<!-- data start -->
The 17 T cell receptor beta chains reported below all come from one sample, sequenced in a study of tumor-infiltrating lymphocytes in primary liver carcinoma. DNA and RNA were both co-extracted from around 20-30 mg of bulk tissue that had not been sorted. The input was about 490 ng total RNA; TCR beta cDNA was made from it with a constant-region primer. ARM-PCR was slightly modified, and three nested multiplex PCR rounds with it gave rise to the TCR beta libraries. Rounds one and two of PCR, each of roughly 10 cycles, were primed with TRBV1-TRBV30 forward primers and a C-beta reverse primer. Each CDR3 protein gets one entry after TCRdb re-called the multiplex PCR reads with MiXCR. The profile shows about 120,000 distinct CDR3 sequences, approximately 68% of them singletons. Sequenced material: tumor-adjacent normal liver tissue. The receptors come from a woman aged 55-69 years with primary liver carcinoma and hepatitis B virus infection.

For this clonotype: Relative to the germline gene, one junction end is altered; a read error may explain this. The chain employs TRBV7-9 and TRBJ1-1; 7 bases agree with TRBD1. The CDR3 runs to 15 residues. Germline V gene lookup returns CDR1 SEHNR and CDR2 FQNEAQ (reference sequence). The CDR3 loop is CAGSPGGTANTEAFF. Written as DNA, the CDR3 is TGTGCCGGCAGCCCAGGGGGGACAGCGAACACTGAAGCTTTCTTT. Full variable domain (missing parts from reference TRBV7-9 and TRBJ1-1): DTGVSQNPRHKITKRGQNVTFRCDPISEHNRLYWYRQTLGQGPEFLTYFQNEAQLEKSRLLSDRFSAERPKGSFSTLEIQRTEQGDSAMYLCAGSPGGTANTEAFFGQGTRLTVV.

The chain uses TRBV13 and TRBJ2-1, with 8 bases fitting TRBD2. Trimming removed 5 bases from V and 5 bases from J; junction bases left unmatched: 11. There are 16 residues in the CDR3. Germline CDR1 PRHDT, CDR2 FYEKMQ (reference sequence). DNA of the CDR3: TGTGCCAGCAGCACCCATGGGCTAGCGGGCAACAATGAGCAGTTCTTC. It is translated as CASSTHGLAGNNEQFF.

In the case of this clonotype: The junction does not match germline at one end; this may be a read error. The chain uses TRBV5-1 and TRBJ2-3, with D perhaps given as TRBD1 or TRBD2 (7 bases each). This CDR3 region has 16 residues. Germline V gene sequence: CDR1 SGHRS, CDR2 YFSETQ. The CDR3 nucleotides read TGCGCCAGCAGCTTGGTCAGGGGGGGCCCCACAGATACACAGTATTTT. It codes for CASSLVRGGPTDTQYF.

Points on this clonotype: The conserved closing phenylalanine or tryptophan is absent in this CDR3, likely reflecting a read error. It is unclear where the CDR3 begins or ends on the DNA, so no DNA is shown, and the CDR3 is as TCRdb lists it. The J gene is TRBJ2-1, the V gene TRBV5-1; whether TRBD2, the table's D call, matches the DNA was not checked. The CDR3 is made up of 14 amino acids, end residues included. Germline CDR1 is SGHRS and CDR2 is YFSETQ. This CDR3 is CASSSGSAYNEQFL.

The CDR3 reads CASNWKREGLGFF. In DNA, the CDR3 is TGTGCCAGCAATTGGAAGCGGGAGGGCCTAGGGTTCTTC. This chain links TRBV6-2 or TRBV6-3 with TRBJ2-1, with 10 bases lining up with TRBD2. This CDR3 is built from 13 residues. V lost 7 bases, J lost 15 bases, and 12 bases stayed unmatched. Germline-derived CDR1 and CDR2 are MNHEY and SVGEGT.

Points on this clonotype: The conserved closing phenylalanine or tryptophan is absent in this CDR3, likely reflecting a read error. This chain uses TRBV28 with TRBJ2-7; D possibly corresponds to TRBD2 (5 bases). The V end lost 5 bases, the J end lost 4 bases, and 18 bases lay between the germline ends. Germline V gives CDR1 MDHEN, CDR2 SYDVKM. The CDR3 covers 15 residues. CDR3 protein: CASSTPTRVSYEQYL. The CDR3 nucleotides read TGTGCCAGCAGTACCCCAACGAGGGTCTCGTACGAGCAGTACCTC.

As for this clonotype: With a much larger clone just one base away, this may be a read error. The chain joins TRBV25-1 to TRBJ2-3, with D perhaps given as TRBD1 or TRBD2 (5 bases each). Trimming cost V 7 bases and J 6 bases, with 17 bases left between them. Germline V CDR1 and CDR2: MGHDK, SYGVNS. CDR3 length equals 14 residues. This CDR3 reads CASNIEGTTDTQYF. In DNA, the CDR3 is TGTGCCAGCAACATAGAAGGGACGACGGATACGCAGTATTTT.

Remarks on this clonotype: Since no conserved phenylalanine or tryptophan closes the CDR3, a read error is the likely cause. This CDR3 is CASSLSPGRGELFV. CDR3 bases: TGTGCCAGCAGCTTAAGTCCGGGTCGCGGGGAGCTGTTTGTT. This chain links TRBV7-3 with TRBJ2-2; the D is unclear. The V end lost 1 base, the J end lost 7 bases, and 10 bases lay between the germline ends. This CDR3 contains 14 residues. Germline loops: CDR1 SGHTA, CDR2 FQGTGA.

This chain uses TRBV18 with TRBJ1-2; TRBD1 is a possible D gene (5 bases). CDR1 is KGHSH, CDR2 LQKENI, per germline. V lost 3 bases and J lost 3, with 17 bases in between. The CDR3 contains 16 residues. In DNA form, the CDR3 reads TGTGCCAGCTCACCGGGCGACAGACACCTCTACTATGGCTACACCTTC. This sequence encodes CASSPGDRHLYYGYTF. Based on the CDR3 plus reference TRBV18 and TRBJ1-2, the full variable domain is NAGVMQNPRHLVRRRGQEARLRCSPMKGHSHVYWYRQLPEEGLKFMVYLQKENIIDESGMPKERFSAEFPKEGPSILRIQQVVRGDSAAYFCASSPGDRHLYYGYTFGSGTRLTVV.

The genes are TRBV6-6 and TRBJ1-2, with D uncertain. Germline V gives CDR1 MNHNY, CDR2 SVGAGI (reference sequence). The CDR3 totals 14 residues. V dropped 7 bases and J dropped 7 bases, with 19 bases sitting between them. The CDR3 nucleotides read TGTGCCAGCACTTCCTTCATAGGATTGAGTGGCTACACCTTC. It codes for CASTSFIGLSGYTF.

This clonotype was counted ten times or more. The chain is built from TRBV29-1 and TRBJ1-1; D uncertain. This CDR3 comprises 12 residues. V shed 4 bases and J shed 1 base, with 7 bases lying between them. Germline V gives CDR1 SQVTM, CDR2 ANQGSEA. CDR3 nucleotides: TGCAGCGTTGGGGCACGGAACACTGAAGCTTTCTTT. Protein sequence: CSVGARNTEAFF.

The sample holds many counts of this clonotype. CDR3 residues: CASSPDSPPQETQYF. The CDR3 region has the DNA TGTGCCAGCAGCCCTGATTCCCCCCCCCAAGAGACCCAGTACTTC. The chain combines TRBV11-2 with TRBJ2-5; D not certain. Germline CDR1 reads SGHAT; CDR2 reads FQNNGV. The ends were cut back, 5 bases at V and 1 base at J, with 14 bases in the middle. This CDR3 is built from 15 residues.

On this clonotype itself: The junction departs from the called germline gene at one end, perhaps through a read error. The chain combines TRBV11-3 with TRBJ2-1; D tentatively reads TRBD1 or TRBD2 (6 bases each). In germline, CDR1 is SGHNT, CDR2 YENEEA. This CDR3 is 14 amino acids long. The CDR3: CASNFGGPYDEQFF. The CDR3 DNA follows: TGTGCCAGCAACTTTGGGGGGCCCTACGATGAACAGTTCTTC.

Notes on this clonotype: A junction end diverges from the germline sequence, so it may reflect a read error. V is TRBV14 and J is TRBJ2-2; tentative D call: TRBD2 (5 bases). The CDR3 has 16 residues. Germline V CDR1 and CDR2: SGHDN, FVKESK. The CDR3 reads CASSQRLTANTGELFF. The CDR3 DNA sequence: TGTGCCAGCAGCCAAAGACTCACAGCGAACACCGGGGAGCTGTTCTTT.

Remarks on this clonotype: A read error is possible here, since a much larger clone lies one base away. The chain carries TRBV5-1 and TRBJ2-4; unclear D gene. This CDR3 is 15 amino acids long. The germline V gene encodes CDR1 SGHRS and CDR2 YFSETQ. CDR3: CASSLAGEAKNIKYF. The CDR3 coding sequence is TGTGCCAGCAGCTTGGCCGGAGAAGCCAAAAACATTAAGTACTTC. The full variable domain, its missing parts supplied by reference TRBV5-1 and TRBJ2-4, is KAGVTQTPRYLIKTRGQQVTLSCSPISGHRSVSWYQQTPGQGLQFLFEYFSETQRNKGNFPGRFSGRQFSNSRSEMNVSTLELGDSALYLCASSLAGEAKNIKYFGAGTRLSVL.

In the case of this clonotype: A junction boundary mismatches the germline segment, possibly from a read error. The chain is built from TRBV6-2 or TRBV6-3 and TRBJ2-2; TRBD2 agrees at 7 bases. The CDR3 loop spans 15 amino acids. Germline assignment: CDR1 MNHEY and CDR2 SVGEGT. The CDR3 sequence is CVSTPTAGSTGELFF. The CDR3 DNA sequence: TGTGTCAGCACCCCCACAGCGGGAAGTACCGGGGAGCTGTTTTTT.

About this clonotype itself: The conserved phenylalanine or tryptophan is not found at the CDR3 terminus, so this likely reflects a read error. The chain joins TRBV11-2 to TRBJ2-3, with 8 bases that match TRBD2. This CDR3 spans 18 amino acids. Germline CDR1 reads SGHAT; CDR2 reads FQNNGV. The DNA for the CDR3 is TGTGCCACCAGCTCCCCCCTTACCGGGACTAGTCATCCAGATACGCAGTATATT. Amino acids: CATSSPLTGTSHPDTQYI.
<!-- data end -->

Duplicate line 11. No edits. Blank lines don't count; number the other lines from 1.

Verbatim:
The genes are TRBV6-6 and TRBJ1-2, with D uncertain. Germline V gives CDR1 MNHNY, CDR2 SVGAGI (reference sequence). The CDR3 totals 14 residues. V dropped 7 bases and J dropped 7 bases, with 19 bases sitting between them. The CDR3 nucleotides read TGTGCCAGCACTTCCTTCATAGGATTGAGTGGCTACACCTTC. It codes for CASTSFIGLSGYTF.